Wednesday, October 7, 2009

Use of “Czars” Constitutional?

Czars has become the common term associated with advisors a president surrounds themselves with. While previous presidents have relied on "Czars" for advice on various topics but President Obama has taken it to new heights. To a point that Sen. Russ Feingold (D-WI) held a hearing to examine the legality of executive branch advisors (Czars) who are not confirmed by the Senate. Sen. Feingold said, "I think the public wants to know why there are people called czars" (http://www.politico.com/news/stories/1009/27987.html). The fear among Senators is that the "Czars" are making administration policy without being vetted by Congress and may be in violation of the Constitution (http://washingtontimes.com/news/2009/oct/07/feingold-hits-obamas-use-of-czars/). A move by the Obama administration to trample upon the Constitution is not a surprise. The move to nationalize the banking and automobile industry put the foot forward of ownership of private companies by the Federal Government.

During the opening moments of the Judiciary Committee's Constitution subcommittee, Sen. Feingold, who is the chairman, said, "While there is a long history of the use of White House advisers and czars, that does not mean we can assume they are constitutionally appropriate." Now, many believe that Fox News commentators, i.e. Glenn Beck, are behind the push to attack the Obama administration on the use of "Czars". Let's take a step back from that bias for a second. While previous administration have used "Czars", as I stated above, and concur with Sen. Feingold when raising the question if the use of "czars" violates the Constitution.

The White House did not send anyone to Sen. Feingold's subcommittee to discuss the role or defend the appointment of 30 something "Czars" within the Obama administration. Press Secretary Robert Gibbs quipped in response to why the White House declined to provide a witness was, "I don't know if Sen. Feingold's calling Franklin Roosevelt to be a witness. I would assume that Congress and Sen. Feingold have more weighty topics to grapple with than something like this." Mr. Gibbs, if these "Czars" are in fact a violation of the Constitution I do not know any more weightier topic for the Congress to "grapple". President Obama touts transparency within his administration. That being said, why did the White House not take the time to send representation to the subcommittee hearing?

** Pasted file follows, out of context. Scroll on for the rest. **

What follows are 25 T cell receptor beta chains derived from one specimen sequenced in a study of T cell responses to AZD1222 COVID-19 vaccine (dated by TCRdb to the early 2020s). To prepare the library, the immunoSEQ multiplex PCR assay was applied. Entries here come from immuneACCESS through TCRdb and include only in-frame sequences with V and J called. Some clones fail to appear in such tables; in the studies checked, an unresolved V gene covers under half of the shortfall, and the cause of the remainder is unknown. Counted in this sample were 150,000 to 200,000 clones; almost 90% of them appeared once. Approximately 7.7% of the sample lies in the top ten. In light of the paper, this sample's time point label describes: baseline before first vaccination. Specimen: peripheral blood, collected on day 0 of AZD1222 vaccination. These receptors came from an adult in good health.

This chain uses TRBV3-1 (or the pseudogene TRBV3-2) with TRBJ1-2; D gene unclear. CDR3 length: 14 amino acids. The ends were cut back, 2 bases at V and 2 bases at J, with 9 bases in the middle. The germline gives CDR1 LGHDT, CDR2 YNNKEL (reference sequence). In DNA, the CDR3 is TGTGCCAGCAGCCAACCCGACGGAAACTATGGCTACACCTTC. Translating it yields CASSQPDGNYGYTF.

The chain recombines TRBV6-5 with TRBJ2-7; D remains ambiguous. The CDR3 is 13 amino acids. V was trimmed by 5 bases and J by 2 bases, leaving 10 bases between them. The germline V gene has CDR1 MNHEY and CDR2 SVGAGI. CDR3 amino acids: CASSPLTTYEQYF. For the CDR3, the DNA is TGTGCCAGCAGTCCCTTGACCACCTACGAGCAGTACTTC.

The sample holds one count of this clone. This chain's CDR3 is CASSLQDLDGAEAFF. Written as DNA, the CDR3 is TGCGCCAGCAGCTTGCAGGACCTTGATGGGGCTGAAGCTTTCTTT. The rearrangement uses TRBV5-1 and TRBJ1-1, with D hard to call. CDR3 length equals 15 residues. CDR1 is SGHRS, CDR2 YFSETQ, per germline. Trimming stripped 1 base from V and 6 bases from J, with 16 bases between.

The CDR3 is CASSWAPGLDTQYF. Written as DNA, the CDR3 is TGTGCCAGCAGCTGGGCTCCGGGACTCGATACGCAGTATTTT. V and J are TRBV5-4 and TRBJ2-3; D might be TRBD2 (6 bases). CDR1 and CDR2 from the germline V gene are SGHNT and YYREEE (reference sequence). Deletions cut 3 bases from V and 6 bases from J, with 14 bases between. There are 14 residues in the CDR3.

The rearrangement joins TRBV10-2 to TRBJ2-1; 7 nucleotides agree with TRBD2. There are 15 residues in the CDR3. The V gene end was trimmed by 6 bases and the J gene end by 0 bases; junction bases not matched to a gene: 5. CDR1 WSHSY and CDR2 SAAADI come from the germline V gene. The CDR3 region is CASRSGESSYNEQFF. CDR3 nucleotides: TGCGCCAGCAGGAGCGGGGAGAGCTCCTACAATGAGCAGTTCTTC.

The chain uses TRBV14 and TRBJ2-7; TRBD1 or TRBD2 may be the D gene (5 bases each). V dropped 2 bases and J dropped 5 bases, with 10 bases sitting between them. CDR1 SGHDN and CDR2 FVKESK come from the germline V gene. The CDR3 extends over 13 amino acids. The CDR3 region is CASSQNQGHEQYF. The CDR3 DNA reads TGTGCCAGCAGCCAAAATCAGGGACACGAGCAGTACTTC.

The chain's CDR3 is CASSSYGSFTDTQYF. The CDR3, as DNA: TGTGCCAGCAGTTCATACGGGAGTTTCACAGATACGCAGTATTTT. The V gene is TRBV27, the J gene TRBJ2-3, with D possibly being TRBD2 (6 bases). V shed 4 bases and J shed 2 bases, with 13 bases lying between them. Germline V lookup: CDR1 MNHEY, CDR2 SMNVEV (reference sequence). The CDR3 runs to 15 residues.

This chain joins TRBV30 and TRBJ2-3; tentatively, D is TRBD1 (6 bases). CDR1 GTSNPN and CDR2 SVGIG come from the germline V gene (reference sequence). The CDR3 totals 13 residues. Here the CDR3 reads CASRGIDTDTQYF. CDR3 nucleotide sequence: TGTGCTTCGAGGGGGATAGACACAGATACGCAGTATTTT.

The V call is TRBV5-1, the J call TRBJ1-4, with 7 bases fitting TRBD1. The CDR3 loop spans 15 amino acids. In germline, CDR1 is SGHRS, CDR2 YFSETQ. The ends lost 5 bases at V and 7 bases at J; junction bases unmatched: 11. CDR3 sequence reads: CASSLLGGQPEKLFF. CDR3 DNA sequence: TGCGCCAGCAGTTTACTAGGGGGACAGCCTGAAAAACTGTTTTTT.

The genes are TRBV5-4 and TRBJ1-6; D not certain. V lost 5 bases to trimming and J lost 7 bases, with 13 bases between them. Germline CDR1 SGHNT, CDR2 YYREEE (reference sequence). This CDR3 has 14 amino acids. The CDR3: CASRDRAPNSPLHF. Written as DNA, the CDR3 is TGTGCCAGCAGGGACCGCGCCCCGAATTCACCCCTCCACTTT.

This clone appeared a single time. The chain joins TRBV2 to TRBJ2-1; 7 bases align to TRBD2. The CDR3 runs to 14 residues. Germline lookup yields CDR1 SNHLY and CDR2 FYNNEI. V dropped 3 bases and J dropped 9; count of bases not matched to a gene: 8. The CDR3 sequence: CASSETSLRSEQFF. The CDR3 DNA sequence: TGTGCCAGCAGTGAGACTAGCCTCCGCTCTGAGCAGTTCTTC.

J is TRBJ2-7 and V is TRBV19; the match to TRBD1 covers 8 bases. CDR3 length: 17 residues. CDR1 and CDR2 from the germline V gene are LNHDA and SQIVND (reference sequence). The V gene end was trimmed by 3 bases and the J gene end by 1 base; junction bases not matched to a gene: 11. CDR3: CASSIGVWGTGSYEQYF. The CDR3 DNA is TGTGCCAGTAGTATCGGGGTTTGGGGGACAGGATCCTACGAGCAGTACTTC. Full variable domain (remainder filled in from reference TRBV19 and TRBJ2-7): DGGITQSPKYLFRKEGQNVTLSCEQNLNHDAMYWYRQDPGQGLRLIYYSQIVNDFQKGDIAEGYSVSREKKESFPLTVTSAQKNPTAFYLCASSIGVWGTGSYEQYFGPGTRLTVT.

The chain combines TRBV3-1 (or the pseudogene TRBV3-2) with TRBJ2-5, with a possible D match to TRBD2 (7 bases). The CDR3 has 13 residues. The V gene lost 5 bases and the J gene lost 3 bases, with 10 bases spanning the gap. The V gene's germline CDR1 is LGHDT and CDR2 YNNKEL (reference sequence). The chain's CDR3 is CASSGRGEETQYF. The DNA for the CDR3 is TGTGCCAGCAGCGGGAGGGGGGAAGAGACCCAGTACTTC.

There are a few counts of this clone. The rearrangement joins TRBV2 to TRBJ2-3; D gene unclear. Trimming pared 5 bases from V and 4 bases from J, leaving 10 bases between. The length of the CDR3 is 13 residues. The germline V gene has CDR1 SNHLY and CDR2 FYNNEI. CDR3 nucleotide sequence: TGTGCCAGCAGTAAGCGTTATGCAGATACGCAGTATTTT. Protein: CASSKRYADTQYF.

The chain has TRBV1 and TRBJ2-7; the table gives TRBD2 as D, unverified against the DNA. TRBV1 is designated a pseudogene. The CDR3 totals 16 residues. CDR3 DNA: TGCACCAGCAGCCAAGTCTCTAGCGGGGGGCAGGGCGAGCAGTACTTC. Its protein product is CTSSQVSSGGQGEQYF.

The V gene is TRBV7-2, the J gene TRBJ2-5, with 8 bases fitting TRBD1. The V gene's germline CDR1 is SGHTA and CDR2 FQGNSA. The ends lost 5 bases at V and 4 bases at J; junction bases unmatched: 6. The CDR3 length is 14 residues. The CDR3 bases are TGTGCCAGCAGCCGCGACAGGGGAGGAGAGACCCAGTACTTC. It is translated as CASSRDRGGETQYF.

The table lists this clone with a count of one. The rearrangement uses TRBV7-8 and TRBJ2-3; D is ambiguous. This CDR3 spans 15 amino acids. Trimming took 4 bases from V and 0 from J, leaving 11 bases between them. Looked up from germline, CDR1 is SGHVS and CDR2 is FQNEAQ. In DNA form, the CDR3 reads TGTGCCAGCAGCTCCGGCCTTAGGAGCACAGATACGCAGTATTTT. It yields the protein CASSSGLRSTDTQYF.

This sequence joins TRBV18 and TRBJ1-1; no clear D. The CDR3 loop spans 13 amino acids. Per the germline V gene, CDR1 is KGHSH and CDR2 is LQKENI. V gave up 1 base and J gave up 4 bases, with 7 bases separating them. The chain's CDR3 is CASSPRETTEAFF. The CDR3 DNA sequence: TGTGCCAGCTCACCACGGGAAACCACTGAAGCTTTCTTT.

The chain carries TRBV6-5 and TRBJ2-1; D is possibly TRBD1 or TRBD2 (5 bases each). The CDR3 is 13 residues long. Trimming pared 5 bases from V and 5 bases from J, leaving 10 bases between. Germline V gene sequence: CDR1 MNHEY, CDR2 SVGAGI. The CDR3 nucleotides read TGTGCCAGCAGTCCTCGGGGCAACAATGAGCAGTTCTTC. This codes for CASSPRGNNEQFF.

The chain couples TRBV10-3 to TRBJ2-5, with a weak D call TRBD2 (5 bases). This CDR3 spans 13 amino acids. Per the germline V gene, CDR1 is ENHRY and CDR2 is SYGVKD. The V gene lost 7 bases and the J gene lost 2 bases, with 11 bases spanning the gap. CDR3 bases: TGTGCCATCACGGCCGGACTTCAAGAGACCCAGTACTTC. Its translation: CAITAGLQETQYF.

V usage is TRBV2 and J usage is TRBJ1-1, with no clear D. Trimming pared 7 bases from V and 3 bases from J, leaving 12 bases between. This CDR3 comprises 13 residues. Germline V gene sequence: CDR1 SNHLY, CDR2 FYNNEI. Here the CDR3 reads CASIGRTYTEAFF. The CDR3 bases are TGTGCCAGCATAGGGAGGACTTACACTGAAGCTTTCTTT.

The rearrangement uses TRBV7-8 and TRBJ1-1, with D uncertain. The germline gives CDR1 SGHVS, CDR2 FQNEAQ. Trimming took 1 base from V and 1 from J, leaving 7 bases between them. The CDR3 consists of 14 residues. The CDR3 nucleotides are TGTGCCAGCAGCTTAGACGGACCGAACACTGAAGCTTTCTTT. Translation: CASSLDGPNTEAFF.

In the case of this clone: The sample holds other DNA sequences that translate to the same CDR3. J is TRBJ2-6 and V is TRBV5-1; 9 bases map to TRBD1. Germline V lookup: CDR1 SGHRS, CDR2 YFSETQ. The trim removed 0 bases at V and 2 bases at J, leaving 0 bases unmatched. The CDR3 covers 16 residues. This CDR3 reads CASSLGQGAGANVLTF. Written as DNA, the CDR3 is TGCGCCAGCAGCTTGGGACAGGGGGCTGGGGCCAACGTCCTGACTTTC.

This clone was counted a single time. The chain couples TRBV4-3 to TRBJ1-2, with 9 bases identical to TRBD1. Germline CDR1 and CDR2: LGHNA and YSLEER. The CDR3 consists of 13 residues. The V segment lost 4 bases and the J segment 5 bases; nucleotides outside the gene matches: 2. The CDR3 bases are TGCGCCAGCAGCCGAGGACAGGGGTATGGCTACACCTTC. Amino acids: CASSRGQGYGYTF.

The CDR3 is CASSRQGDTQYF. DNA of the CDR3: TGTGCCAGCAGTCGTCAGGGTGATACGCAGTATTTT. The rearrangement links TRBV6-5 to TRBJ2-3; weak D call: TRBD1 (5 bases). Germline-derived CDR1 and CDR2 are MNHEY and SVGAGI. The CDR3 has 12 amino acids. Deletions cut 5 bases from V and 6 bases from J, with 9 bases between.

Does President Obama believe his administration and the Executive branch is more important than the Legislative branch or the Balance of Powers the U.S. Constitution has established? The Appointments Clause of the Constitution gives the president the authority to make appointments with the advice and consent of the Senate but says that, "Congress may by law vest the appointment of such inferior officers, as they think proper, in the president alone" (Feingold hits Obama's use of 'czars', The Washington Times). Sen. Jeff Sessions (R-Al) has voiced his disapproval of Obama's high number of "Czars" by saying, "They are unelected, un-vetted, and unaccountable. They include individuals with extremist views and records – such as Van Jones, John Holdren, and Kevin Jennings – all of whom were installed in high government offices without having to face scrutiny before Congress or the American people" (http://washingtontimes.com/news/2009/oct/07/feingold-hits-obamas-use-of-czars/).

The question remains no whether it's right because it was done by previous presidents; rather the issue is if it should ever been allowed to be done. Many feel the attacks on the Obama administration are motivated by race instead of the real reason; the growth of big Government.